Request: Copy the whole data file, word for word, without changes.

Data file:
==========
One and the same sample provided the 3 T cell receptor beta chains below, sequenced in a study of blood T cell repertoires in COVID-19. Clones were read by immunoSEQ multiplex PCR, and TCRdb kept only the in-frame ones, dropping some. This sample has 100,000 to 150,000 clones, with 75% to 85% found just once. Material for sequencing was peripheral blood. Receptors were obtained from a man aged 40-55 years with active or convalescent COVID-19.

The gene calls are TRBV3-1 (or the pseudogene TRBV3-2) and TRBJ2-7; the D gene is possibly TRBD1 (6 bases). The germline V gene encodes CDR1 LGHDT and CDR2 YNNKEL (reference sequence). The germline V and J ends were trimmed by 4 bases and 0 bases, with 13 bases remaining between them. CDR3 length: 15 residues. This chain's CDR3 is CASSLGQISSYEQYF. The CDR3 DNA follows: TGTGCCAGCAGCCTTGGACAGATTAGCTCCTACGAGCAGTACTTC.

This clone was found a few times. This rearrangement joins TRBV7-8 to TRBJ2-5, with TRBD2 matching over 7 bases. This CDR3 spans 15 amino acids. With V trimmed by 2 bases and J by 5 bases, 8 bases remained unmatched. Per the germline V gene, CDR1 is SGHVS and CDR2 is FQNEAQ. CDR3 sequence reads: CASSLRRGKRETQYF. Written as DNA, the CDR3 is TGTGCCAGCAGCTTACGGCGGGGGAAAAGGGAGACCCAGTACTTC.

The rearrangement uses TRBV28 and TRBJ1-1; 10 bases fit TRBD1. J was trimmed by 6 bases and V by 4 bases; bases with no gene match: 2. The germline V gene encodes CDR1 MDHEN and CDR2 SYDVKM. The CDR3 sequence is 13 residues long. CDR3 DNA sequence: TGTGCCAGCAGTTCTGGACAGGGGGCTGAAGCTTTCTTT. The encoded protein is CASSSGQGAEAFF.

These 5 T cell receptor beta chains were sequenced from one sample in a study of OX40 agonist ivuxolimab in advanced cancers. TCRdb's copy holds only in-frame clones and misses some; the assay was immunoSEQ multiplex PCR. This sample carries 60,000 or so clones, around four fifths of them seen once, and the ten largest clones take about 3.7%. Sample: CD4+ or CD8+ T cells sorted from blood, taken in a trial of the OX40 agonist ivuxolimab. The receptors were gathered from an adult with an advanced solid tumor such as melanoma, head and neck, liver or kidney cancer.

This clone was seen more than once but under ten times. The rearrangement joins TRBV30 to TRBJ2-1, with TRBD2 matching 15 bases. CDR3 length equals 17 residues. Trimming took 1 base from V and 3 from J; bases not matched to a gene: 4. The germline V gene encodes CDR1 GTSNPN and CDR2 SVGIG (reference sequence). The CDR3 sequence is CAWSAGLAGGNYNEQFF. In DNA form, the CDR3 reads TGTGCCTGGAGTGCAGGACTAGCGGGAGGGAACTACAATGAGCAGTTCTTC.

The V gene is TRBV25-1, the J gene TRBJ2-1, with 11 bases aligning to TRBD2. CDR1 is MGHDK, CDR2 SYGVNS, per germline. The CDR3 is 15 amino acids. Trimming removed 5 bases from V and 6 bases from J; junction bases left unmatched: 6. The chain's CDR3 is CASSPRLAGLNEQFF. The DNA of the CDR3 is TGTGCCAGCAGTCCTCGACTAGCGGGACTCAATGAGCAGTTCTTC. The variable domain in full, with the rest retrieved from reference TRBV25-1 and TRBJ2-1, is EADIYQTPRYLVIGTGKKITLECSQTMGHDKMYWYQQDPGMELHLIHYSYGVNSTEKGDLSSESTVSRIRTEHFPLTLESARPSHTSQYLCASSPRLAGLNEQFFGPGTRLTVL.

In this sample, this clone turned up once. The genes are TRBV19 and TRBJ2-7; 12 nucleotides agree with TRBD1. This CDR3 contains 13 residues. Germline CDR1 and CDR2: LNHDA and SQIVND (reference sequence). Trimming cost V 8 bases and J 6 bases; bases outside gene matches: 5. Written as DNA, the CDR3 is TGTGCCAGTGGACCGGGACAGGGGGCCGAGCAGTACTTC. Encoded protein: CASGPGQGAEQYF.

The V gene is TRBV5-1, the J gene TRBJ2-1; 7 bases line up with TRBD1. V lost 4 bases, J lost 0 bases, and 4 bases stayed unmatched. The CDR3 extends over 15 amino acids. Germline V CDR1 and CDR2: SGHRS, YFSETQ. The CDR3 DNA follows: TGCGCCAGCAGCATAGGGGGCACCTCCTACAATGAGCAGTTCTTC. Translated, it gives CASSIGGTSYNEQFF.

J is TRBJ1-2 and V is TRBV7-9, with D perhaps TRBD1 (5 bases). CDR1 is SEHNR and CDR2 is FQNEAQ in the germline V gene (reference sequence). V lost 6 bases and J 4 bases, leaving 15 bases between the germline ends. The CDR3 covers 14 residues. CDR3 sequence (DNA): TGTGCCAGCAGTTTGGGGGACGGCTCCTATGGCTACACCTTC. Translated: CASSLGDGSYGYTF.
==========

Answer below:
One and the same sample provided the 3 T cell receptor beta chains below, sequenced in a study of blood T cell repertoires in COVID-19. Clones were read by immunoSEQ multiplex PCR, and TCRdb kept only the in-frame ones, dropping some. This sample has 100,000 to 150,000 clones, with 75% to 85% found just once. Material for sequencing was peripheral blood. Receptors were obtained from a man aged 40-55 years with active or convalescent COVID-19.

The gene calls are TRBV3-1 (or the pseudogene TRBV3-2) and TRBJ2-7; the D gene is possibly TRBD1 (6 bases). The germline V gene encodes CDR1 LGHDT and CDR2 YNNKEL (reference sequence). The germline V and J ends were trimmed by 4 bases and 0 bases, with 13 bases remaining between them. CDR3 length: 15 residues. This chain's CDR3 is CASSLGQISSYEQYF. The CDR3 DNA follows: TGTGCCAGCAGCCTTGGACAGATTAGCTCCTACGAGCAGTACTTC.

This clone was found a few times. This rearrangement joins TRBV7-8 to TRBJ2-5, with TRBD2 matching over 7 bases. This CDR3 spans 15 amino acids. With V trimmed by 2 bases and J by 5 bases, 8 bases remained unmatched. Per the germline V gene, CDR1 is SGHVS and CDR2 is FQNEAQ. CDR3 sequence reads: CASSLRRGKRETQYF. Written as DNA, the CDR3 is TGTGCCAGCAGCTTACGGCGGGGGAAAAGGGAGACCCAGTACTTC.

The rearrangement uses TRBV28 and TRBJ1-1; 10 bases fit TRBD1. J was trimmed by 6 bases and V by 4 bases; bases with no gene match: 2. The germline V gene encodes CDR1 MDHEN and CDR2 SYDVKM. The CDR3 sequence is 13 residues long. CDR3 DNA sequence: TGTGCCAGCAGTTCTGGACAGGGGGCTGAAGCTTTCTTT. The encoded protein is CASSSGQGAEAFF.

These 5 T cell receptor beta chains were sequenced from one sample in a study of OX40 agonist ivuxolimab in advanced cancers. TCRdb's copy holds only in-frame clones and misses some; the assay was immunoSEQ multiplex PCR. This sample carries 60,000 or so clones, around four fifths of them seen once, and the ten largest clones take about 3.7%. Sample: CD4+ or CD8+ T cells sorted from blood, taken in a trial of the OX40 agonist ivuxolimab. The receptors were gathered from an adult with an advanced solid tumor such as melanoma, head and neck, liver or kidney cancer.

This clone was seen more than once but under ten times. The rearrangement joins TRBV30 to TRBJ2-1, with TRBD2 matching 15 bases. CDR3 length equals 17 residues. Trimming took 1 base from V and 3 from J; bases not matched to a gene: 4. The germline V gene encodes CDR1 GTSNPN and CDR2 SVGIG (reference sequence). The CDR3 sequence is CAWSAGLAGGNYNEQFF. In DNA form, the CDR3 reads TGTGCCTGGAGTGCAGGACTAGCGGGAGGGAACTACAATGAGCAGTTCTTC.

The V gene is TRBV25-1, the J gene TRBJ2-1, with 11 bases aligning to TRBD2. CDR1 is MGHDK, CDR2 SYGVNS, per germline. The CDR3 is 15 amino acids. Trimming removed 5 bases from V and 6 bases from J; junction bases left unmatched: 6. The chain's CDR3 is CASSPRLAGLNEQFF. The DNA of the CDR3 is TGTGCCAGCAGTCCTCGACTAGCGGGACTCAATGAGCAGTTCTTC. The variable domain in full, with the rest retrieved from reference TRBV25-1 and TRBJ2-1, is EADIYQTPRYLVIGTGKKITLECSQTMGHDKMYWYQQDPGMELHLIHYSYGVNSTEKGDLSSESTVSRIRTEHFPLTLESARPSHTSQYLCASSPRLAGLNEQFFGPGTRLTVL.

In this sample, this clone turned up once. The genes are TRBV19 and TRBJ2-7; 12 nucleotides agree with TRBD1. This CDR3 contains 13 residues. Germline CDR1 and CDR2: LNHDA and SQIVND (reference sequence). Trimming cost V 8 bases and J 6 bases; bases outside gene matches: 5. Written as DNA, the CDR3 is TGTGCCAGTGGACCGGGACAGGGGGCCGAGCAGTACTTC. Encoded protein: CASGPGQGAEQYF.

The V gene is TRBV5-1, the J gene TRBJ2-1; 7 bases line up with TRBD1. V lost 4 bases, J lost 0 bases, and 4 bases stayed unmatched. The CDR3 extends over 15 amino acids. Germline V CDR1 and CDR2: SGHRS, YFSETQ. The CDR3 DNA follows: TGCGCCAGCAGCATAGGGGGCACCTCCTACAATGAGCAGTTCTTC. Translated, it gives CASSIGGTSYNEQFF.

J is TRBJ1-2 and V is TRBV7-9, with D perhaps TRBD1 (5 bases). CDR1 is SEHNR and CDR2 is FQNEAQ in the germline V gene (reference sequence). V lost 6 bases and J 4 bases, leaving 15 bases between the germline ends. The CDR3 covers 14 residues. CDR3 sequence (DNA): TGTGCCAGCAGTTTGGGGGACGGCTCCTATGGCTACACCTTC. Translated: CASSLGDGSYGYTF.